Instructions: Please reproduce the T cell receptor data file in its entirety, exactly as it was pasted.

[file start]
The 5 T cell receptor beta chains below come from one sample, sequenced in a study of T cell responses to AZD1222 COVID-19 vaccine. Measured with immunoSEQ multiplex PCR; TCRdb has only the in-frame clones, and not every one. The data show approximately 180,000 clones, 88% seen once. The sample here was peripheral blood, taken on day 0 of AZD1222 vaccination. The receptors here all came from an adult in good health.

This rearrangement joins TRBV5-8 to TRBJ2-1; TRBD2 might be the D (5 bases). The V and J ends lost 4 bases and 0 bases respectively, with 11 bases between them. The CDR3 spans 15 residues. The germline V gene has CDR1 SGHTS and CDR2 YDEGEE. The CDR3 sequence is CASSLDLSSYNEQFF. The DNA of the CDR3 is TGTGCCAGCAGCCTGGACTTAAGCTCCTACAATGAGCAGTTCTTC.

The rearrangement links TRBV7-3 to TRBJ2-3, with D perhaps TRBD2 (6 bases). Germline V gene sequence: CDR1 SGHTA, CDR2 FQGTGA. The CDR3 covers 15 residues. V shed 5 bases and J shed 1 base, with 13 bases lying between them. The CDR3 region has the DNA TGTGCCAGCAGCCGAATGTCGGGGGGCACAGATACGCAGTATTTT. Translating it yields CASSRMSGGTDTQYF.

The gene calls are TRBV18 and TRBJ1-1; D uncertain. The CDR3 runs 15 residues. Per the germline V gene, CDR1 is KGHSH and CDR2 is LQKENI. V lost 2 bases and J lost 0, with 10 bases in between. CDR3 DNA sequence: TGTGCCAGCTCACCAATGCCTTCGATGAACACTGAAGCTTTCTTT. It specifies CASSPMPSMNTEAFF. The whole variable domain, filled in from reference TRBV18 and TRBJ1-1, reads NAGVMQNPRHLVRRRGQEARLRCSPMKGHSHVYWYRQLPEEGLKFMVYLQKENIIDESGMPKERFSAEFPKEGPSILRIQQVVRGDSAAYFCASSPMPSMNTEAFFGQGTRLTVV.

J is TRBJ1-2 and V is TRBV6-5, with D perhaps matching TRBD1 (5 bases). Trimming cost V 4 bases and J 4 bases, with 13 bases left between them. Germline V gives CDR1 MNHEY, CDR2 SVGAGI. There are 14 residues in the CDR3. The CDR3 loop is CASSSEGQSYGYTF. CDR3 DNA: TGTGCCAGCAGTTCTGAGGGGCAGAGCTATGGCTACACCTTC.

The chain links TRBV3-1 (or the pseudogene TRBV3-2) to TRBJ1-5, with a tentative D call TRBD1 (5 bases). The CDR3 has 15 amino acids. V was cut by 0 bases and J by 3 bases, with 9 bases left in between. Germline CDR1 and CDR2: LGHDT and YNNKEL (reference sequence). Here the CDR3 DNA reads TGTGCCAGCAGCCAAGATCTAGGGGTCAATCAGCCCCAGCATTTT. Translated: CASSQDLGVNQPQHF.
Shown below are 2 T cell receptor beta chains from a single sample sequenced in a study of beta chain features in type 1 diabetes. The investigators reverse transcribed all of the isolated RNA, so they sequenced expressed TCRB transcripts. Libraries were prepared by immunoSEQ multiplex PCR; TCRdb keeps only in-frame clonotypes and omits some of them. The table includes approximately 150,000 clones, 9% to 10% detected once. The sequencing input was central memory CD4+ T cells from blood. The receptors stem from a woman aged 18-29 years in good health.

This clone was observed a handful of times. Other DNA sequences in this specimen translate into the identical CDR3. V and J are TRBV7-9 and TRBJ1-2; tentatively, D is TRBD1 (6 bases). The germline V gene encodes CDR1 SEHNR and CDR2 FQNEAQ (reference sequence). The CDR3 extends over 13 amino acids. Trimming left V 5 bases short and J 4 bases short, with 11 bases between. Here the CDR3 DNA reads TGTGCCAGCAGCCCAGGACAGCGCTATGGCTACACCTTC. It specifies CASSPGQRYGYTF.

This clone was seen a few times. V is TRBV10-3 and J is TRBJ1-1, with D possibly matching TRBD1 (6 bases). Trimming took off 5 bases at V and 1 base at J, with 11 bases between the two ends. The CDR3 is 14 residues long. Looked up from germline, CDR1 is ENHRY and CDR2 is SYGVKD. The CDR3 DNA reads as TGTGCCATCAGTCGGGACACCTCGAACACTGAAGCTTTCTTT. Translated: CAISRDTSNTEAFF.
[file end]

The 5 T cell receptor beta chains below come from one sample, sequenced in a study of T cell responses to AZD1222 COVID-19 vaccine. Measured with immunoSEQ multiplex PCR; TCRdb has only the in-frame clones, and not every one. The data show approximately 180,000 clones, 88% seen once. The sample here was peripheral blood, taken on day 0 of AZD1222 vaccination. The receptors here all came from an adult in good health.

This rearrangement joins TRBV5-8 to TRBJ2-1; TRBD2 might be the D (5 bases). The V and J ends lost 4 bases and 0 bases respectively, with 11 bases between them. The CDR3 spans 15 residues. The germline V gene has CDR1 SGHTS and CDR2 YDEGEE. The CDR3 sequence is CASSLDLSSYNEQFF. The DNA of the CDR3 is TGTGCCAGCAGCCTGGACTTAAGCTCCTACAATGAGCAGTTCTTC.

The rearrangement links TRBV7-3 to TRBJ2-3, with D perhaps TRBD2 (6 bases). Germline V gene sequence: CDR1 SGHTA, CDR2 FQGTGA. The CDR3 covers 15 residues. V shed 5 bases and J shed 1 base, with 13 bases lying between them. The CDR3 region has the DNA TGTGCCAGCAGCCGAATGTCGGGGGGCACAGATACGCAGTATTTT. Translating it yields CASSRMSGGTDTQYF.

The gene calls are TRBV18 and TRBJ1-1; D uncertain. The CDR3 runs 15 residues. Per the germline V gene, CDR1 is KGHSH and CDR2 is LQKENI. V lost 2 bases and J lost 0, with 10 bases in between. CDR3 DNA sequence: TGTGCCAGCTCACCAATGCCTTCGATGAACACTGAAGCTTTCTTT. It specifies CASSPMPSMNTEAFF. The whole variable domain, filled in from reference TRBV18 and TRBJ1-1, reads NAGVMQNPRHLVRRRGQEARLRCSPMKGHSHVYWYRQLPEEGLKFMVYLQKENIIDESGMPKERFSAEFPKEGPSILRIQQVVRGDSAAYFCASSPMPSMNTEAFFGQGTRLTVV.

J is TRBJ1-2 and V is TRBV6-5, with D perhaps matching TRBD1 (5 bases). Trimming cost V 4 bases and J 4 bases, with 13 bases left between them. Germline V gives CDR1 MNHEY, CDR2 SVGAGI. There are 14 residues in the CDR3. The CDR3 loop is CASSSEGQSYGYTF. CDR3 DNA: TGTGCCAGCAGTTCTGAGGGGCAGAGCTATGGCTACACCTTC.

The chain links TRBV3-1 (or the pseudogene TRBV3-2) to TRBJ1-5, with a tentative D call TRBD1 (5 bases). The CDR3 has 15 amino acids. V was cut by 0 bases and J by 3 bases, with 9 bases left in between. Germline CDR1 and CDR2: LGHDT and YNNKEL (reference sequence). Here the CDR3 DNA reads TGTGCCAGCAGCCAAGATCTAGGGGTCAATCAGCCCCAGCATTTT. Translated: CASSQDLGVNQPQHF.
Shown below are 2 T cell receptor beta chains from a single sample sequenced in a study of beta chain features in type 1 diabetes. The investigators reverse transcribed all of the isolated RNA, so they sequenced expressed TCRB transcripts. Libraries were prepared by immunoSEQ multiplex PCR; TCRdb keeps only in-frame clonotypes and omits some of them. The table includes approximately 150,000 clones, 9% to 10% detected once. The sequencing input was central memory CD4+ T cells from blood. The receptors stem from a woman aged 18-29 years in good health.

This clone was observed a handful of times. Other DNA sequences in this specimen translate into the identical CDR3. V and J are TRBV7-9 and TRBJ1-2; tentatively, D is TRBD1 (6 bases). The germline V gene encodes CDR1 SEHNR and CDR2 FQNEAQ (reference sequence). The CDR3 extends over 13 amino acids. Trimming left V 5 bases short and J 4 bases short, with 11 bases between. Here the CDR3 DNA reads TGTGCCAGCAGCCCAGGACAGCGCTATGGCTACACCTTC. It specifies CASSPGQRYGYTF.

This clone was seen a few times. V is TRBV10-3 and J is TRBJ1-1, with D possibly matching TRBD1 (6 bases). Trimming took off 5 bases at V and 1 base at J, with 11 bases between the two ends. The CDR3 is 14 residues long. Looked up from germline, CDR1 is ENHRY and CDR2 is SYGVKD. The CDR3 DNA reads as TGTGCCATCAGTCGGGACACCTCGAACACTGAAGCTTTCTTT. Translated: CAISRDTSNTEAFF.